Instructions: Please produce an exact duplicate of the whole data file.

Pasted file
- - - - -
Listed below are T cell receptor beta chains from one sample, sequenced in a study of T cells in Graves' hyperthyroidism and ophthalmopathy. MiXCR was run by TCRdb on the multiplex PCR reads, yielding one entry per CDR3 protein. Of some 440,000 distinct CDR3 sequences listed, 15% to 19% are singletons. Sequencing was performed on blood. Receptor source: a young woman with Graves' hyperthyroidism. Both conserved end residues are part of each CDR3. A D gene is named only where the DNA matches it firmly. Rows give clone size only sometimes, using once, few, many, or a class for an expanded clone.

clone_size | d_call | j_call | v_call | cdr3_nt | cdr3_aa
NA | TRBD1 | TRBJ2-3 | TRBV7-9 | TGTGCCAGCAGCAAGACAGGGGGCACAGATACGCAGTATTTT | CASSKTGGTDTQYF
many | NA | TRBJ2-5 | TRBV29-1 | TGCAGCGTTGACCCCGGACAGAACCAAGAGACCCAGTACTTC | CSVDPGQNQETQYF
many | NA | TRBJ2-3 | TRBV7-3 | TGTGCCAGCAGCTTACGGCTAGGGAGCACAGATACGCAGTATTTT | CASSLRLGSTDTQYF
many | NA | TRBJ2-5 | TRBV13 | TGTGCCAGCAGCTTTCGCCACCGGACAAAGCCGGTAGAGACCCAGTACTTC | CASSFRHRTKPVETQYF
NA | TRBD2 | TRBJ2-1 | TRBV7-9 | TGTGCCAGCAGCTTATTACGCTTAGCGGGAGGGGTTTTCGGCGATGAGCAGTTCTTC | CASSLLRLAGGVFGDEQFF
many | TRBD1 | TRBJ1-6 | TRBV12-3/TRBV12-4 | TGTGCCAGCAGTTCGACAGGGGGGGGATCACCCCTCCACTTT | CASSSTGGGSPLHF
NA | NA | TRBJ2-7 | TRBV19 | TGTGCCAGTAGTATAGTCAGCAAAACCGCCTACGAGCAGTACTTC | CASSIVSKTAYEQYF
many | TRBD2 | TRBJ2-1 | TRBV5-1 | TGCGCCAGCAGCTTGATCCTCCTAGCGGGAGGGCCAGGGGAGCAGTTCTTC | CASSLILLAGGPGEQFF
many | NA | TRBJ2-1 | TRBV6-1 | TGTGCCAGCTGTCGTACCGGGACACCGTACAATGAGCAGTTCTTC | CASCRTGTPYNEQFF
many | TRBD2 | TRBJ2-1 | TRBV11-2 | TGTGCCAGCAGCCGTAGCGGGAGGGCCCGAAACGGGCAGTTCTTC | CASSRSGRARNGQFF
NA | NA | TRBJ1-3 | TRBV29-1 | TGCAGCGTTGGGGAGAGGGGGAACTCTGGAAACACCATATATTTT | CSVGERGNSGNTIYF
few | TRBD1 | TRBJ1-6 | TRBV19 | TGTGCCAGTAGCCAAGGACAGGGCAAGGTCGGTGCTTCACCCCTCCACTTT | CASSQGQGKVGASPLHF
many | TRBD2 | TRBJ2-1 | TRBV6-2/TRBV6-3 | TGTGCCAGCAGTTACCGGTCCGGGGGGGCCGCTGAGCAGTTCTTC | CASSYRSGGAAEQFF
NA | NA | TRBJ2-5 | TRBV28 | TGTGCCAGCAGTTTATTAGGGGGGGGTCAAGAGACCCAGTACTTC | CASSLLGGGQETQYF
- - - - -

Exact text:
Listed below are T cell receptor beta chains from one sample, sequenced in a study of T cells in Graves' hyperthyroidism and ophthalmopathy. MiXCR was run by TCRdb on the multiplex PCR reads, yielding one entry per CDR3 protein. Of some 440,000 distinct CDR3 sequences listed, 15% to 19% are singletons. Sequencing was performed on blood. Receptor source: a young woman with Graves' hyperthyroidism. Both conserved end residues are part of each CDR3. A D gene is named only where the DNA matches it firmly. Rows give clone size only sometimes, using once, few, many, or a class for an expanded clone.

clone_size | d_call | j_call | v_call | cdr3_nt | cdr3_aa
NA | TRBD1 | TRBJ2-3 | TRBV7-9 | TGTGCCAGCAGCAAGACAGGGGGCACAGATACGCAGTATTTT | CASSKTGGTDTQYF
many | NA | TRBJ2-5 | TRBV29-1 | TGCAGCGTTGACCCCGGACAGAACCAAGAGACCCAGTACTTC | CSVDPGQNQETQYF
many | NA | TRBJ2-3 | TRBV7-3 | TGTGCCAGCAGCTTACGGCTAGGGAGCACAGATACGCAGTATTTT | CASSLRLGSTDTQYF
many | NA | TRBJ2-5 | TRBV13 | TGTGCCAGCAGCTTTCGCCACCGGACAAAGCCGGTAGAGACCCAGTACTTC | CASSFRHRTKPVETQYF
NA | TRBD2 | TRBJ2-1 | TRBV7-9 | TGTGCCAGCAGCTTATTACGCTTAGCGGGAGGGGTTTTCGGCGATGAGCAGTTCTTC | CASSLLRLAGGVFGDEQFF
many | TRBD1 | TRBJ1-6 | TRBV12-3/TRBV12-4 | TGTGCCAGCAGTTCGACAGGGGGGGGATCACCCCTCCACTTT | CASSSTGGGSPLHF
NA | NA | TRBJ2-7 | TRBV19 | TGTGCCAGTAGTATAGTCAGCAAAACCGCCTACGAGCAGTACTTC | CASSIVSKTAYEQYF
many | TRBD2 | TRBJ2-1 | TRBV5-1 | TGCGCCAGCAGCTTGATCCTCCTAGCGGGAGGGCCAGGGGAGCAGTTCTTC | CASSLILLAGGPGEQFF
many | NA | TRBJ2-1 | TRBV6-1 | TGTGCCAGCTGTCGTACCGGGACACCGTACAATGAGCAGTTCTTC | CASCRTGTPYNEQFF
many | TRBD2 | TRBJ2-1 | TRBV11-2 | TGTGCCAGCAGCCGTAGCGGGAGGGCCCGAAACGGGCAGTTCTTC | CASSRSGRARNGQFF
NA | NA | TRBJ1-3 | TRBV29-1 | TGCAGCGTTGGGGAGAGGGGGAACTCTGGAAACACCATATATTTT | CSVGERGNSGNTIYF
few | TRBD1 | TRBJ1-6 | TRBV19 | TGTGCCAGTAGCCAAGGACAGGGCAAGGTCGGTGCTTCACCCCTCCACTTT | CASSQGQGKVGASPLHF
many | TRBD2 | TRBJ2-1 | TRBV6-2/TRBV6-3 | TGTGCCAGCAGTTACCGGTCCGGGGGGGCCGCTGAGCAGTTCTTC | CASSYRSGGAAEQFF
NA | NA | TRBJ2-5 | TRBV28 | TGTGCCAGCAGTTTATTAGGGGGGGGTCAAGAGACCCAGTACTTC | CASSLLGGGQETQYF